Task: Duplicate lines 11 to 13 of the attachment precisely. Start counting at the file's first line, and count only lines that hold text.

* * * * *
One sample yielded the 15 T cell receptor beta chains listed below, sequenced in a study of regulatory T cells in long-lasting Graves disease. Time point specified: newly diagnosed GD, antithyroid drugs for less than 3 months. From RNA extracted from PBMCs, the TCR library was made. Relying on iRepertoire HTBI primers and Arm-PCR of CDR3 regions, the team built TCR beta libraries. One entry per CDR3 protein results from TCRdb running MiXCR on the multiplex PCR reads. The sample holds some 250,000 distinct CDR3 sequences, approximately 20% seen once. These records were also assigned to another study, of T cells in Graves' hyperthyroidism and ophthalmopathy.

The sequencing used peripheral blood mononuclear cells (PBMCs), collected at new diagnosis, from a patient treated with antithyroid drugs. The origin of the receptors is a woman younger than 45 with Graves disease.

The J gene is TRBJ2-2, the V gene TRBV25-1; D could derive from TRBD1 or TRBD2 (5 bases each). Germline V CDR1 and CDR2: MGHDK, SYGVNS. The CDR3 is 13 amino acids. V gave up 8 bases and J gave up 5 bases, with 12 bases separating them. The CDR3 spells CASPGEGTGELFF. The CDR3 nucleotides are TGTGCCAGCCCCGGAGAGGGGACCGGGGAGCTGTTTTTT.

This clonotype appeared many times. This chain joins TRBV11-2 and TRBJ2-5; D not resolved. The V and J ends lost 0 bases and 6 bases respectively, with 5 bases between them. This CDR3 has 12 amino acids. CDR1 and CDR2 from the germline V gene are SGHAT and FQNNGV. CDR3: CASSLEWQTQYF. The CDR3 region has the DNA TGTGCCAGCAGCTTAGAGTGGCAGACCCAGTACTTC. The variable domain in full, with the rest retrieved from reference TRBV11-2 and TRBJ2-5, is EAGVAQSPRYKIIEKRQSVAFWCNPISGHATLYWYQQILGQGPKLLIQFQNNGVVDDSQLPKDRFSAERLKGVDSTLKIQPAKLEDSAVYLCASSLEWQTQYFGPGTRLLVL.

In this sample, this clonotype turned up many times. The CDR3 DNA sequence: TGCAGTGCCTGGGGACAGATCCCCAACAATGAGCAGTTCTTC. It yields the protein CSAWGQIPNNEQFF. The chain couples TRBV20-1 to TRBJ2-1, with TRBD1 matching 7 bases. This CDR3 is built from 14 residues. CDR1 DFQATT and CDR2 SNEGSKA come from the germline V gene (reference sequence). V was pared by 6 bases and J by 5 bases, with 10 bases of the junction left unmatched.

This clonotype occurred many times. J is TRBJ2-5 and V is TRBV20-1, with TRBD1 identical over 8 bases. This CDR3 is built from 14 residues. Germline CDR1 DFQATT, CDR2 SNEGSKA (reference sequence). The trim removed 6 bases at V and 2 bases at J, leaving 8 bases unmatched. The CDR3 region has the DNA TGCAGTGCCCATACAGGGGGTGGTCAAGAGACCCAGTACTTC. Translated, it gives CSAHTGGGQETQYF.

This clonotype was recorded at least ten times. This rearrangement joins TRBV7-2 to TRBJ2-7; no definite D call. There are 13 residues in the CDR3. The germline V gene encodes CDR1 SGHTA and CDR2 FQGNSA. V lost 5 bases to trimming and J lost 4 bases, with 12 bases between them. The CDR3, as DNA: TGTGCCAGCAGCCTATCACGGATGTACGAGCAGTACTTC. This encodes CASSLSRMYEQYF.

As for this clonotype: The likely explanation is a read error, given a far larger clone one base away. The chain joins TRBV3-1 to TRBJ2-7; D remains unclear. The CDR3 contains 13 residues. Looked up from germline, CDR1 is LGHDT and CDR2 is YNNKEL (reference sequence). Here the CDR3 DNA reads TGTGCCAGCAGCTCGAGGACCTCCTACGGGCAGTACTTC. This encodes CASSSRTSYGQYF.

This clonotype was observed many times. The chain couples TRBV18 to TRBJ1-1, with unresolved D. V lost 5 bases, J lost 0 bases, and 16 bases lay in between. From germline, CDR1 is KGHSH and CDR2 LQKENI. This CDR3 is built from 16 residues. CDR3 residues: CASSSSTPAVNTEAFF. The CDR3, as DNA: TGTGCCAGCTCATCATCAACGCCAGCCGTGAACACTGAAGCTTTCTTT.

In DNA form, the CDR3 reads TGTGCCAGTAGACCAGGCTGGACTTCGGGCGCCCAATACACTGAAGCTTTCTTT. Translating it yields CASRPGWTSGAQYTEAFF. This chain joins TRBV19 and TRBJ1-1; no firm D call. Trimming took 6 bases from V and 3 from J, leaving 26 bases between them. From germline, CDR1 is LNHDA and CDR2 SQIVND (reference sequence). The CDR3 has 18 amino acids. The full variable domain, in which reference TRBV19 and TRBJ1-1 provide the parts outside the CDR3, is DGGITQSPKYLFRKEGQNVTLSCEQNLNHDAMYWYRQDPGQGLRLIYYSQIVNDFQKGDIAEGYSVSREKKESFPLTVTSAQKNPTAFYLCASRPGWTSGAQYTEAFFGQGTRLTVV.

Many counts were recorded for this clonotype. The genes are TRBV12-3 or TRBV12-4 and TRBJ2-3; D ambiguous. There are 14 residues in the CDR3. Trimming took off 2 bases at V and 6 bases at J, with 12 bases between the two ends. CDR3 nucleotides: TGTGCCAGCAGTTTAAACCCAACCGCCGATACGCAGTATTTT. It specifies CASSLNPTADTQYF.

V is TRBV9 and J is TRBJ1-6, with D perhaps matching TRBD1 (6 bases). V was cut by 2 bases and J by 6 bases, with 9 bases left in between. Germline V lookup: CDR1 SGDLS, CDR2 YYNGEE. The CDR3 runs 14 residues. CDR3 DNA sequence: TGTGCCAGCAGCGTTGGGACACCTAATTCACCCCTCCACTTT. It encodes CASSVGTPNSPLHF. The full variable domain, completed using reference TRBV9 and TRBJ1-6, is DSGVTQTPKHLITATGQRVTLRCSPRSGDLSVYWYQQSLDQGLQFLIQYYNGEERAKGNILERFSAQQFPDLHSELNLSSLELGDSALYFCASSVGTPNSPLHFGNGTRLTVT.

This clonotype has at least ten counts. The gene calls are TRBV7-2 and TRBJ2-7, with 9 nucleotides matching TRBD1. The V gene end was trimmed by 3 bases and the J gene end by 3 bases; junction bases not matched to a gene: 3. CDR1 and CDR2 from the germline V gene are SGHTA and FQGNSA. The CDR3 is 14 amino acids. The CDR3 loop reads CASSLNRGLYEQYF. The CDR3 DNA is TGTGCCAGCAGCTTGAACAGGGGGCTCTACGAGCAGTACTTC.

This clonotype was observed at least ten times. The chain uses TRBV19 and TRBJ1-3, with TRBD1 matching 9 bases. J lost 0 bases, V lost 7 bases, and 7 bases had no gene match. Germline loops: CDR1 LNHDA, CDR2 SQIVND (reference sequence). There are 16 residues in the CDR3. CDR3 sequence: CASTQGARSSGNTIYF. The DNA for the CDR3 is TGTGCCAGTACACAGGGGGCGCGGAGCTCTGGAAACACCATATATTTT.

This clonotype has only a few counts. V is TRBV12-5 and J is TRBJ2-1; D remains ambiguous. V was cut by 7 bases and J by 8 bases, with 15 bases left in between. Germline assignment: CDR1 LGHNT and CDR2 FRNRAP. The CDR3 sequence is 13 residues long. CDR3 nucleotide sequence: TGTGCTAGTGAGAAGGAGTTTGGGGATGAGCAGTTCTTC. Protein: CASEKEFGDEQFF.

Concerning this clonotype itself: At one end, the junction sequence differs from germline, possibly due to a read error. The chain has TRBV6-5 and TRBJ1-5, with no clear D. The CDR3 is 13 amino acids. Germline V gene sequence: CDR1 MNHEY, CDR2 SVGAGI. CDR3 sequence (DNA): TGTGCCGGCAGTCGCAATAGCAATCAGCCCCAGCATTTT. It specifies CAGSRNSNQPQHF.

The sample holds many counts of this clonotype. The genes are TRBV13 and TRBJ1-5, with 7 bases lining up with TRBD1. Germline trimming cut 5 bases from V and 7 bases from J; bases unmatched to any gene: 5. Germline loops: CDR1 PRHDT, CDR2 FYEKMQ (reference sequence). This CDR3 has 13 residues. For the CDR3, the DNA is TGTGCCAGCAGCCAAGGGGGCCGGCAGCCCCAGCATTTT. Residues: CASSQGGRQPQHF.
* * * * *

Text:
Many counts were recorded for this clonotype. The genes are TRBV12-3 or TRBV12-4 and TRBJ2-3; D ambiguous. There are 14 residues in the CDR3. Trimming took off 2 bases at V and 6 bases at J, with 12 bases between the two ends. CDR3 nucleotides: TGTGCCAGCAGTTTAAACCCAACCGCCGATACGCAGTATTTT. It specifies CASSLNPTADTQYF.

V is TRBV9 and J is TRBJ1-6, with D perhaps matching TRBD1 (6 bases). V was cut by 2 bases and J by 6 bases, with 9 bases left in between. Germline V lookup: CDR1 SGDLS, CDR2 YYNGEE. The CDR3 runs 14 residues. CDR3 DNA sequence: TGTGCCAGCAGCGTTGGGACACCTAATTCACCCCTCCACTTT. It encodes CASSVGTPNSPLHF. The full variable domain, completed using reference TRBV9 and TRBJ1-6, is DSGVTQTPKHLITATGQRVTLRCSPRSGDLSVYWYQQSLDQGLQFLIQYYNGEERAKGNILERFSAQQFPDLHSELNLSSLELGDSALYFCASSVGTPNSPLHFGNGTRLTVT.

This clonotype has at least ten counts. The gene calls are TRBV7-2 and TRBJ2-7, with 9 nucleotides matching TRBD1. The V gene end was trimmed by 3 bases and the J gene end by 3 bases; junction bases not matched to a gene: 3. CDR1 and CDR2 from the germline V gene are SGHTA and FQGNSA. The CDR3 is 14 amino acids. The CDR3 loop reads CASSLNRGLYEQYF. The CDR3 DNA is TGTGCCAGCAGCTTGAACAGGGGGCTCTACGAGCAGTACTTC.